The oppressed woman - Teddy's wife Ruth - has been forced to live a fake life all these years. She finds herself - the true homecoming - and the play is her triumph.

Gemma Chan, Keith Allen, Ron Cook and John Simm enchanted. Bravos. But it was Gary's night, all right.

Thursday, 4 February 2016


In common with every year preceding it, 2015 was one of gain and loss. Some precious pals left us. Their absence cuts deep. Jim Diamond; Jazz Summers; John 'Brad' Bradbury, a very Special drummer. I miss them all. 2016 hasn't been much better, so far, has it: Ed Stewart; David Bowie; Glenn Frey; Terry Wogan; Maurice White, of Earth Wind & Fire, who was supposed to be immortal. 
Isn't death always untimely. Doesn't it cloud and unbalance whatever we are doing at the time. Everything stops, yet nothing does. Not even the departed cease to be. We comfort ourselves that love is undiminished by death; that energy, once created, cannot be destroyed. The spirit lives on. We won't forget them. Thus, they will always be here.
'It doesn't matter how many times you go down,' Jazz said once. 'It's the getting up that counts. How did I keep going through all the failure? I believed. I believed. These days, when the sorrows get me, I don't drown them in drink the way I once did. I meditate instead. I think about nature. I breathe. I stay in the moment. There are no accidents in life. If George Michael hadn't sacked me, I would never have gone on to do all the things that I have done.'
Every ending is a beginning. Every mean goodbye a sweet and hopeful hello.
We'd better live, then. By the F-it List, not the Bucket List. Take a chance every day, but a step at a time. Worry less about what others think. Who cares what they think? Ignore the way 'they' live and what 'they' are achieving, and live our own best lives. Walk it. Talk it. If we want it, we have to prove it. We've got to remind ourselves all the time that love is a verb.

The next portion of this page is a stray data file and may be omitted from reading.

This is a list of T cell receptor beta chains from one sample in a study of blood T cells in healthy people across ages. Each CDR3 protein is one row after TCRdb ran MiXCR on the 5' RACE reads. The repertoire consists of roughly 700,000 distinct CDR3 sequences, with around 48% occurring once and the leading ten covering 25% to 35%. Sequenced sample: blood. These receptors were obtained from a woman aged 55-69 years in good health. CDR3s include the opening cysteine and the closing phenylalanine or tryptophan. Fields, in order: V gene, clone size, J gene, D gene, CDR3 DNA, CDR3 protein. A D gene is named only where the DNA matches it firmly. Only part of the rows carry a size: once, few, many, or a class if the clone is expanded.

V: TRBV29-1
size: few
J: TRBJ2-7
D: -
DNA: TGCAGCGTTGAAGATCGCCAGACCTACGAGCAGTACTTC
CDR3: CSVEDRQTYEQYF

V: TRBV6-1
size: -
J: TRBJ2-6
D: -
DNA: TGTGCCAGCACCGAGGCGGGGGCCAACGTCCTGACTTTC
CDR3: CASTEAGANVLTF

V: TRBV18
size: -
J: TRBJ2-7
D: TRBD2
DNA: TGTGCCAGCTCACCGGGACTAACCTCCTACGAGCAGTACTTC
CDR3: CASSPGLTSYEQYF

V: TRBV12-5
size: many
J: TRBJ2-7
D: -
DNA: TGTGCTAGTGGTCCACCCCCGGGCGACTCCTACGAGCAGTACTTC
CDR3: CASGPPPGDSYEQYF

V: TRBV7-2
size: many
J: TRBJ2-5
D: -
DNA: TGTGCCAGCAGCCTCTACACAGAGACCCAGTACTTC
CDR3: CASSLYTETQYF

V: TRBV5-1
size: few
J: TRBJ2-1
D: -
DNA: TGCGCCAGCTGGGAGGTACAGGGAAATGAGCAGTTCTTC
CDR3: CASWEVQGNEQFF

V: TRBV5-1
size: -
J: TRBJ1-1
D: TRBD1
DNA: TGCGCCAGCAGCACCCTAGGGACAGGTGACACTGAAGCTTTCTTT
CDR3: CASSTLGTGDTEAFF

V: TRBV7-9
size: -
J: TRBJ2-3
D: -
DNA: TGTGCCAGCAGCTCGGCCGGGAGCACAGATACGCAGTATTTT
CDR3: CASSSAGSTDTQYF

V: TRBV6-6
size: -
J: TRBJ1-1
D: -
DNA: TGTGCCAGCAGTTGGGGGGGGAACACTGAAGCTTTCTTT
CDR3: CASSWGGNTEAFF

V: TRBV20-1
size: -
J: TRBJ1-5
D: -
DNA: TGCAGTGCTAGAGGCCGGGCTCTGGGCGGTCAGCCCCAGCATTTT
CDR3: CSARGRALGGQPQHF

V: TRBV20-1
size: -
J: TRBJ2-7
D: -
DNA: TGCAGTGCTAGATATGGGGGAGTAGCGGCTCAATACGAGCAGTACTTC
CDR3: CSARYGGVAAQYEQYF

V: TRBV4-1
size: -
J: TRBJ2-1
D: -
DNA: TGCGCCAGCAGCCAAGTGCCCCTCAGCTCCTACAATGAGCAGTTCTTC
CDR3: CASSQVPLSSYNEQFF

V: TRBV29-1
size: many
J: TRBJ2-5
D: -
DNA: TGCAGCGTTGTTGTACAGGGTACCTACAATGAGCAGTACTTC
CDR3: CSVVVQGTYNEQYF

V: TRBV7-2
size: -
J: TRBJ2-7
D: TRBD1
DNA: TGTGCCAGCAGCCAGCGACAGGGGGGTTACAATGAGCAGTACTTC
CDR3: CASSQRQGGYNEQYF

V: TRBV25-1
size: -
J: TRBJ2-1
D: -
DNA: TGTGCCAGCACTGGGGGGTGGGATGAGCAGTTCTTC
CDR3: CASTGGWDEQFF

There are no shortcuts, we know that much. No quick fixes. Nobody else is to blame for our failings and shortcomings. We also know that there may be no tomorrow - there wasn't for Jim, Jazz, Brad, Ed, David, Glenn, Terry, Maurice and the rest - so we've got to do it today. Make mistakes, and never regret the past, nor the failures, because those are what give us strength. We must fail forwards. We must let go of yesterday, accept what is, and have faith in all that could be, when we learn to play our cards right.
We can quit feeling sorry for ourselves. Fight for what we believe in. Be patient, and anticipate the moment when the time will be exactly right. We can remember that happiness is in our hearts and minds, this minute - not 'out there', not some other time. We can smile, today, and smile first. Scowl, and the person coming towards you will scowl back. We can spend more time with the right people, who won't be here forever. We can stop wasting time on relationships that bring us down. Even a sister or a best friend must be dumped if you've given them a second chance - and everyone deserves a second, probably not a third - and still they betray you. Blood IS thicker than water, sure. But only in the lab.
But. Forgiving those who have wronged us is a good way to move on. Forgiveness is not weak, nor an acceptance of betrayal. It's what sets us free.
We should forget about 'the journey' - how I hate that phrase - and be present, here, now. We can stop looking for something new and better, and cherish what we have. It might be all there is. We can give up trying to be perfect. We can instead aim to be fearless and resilient, and ourselves.
Peace, truth, love and light, for the time we have left.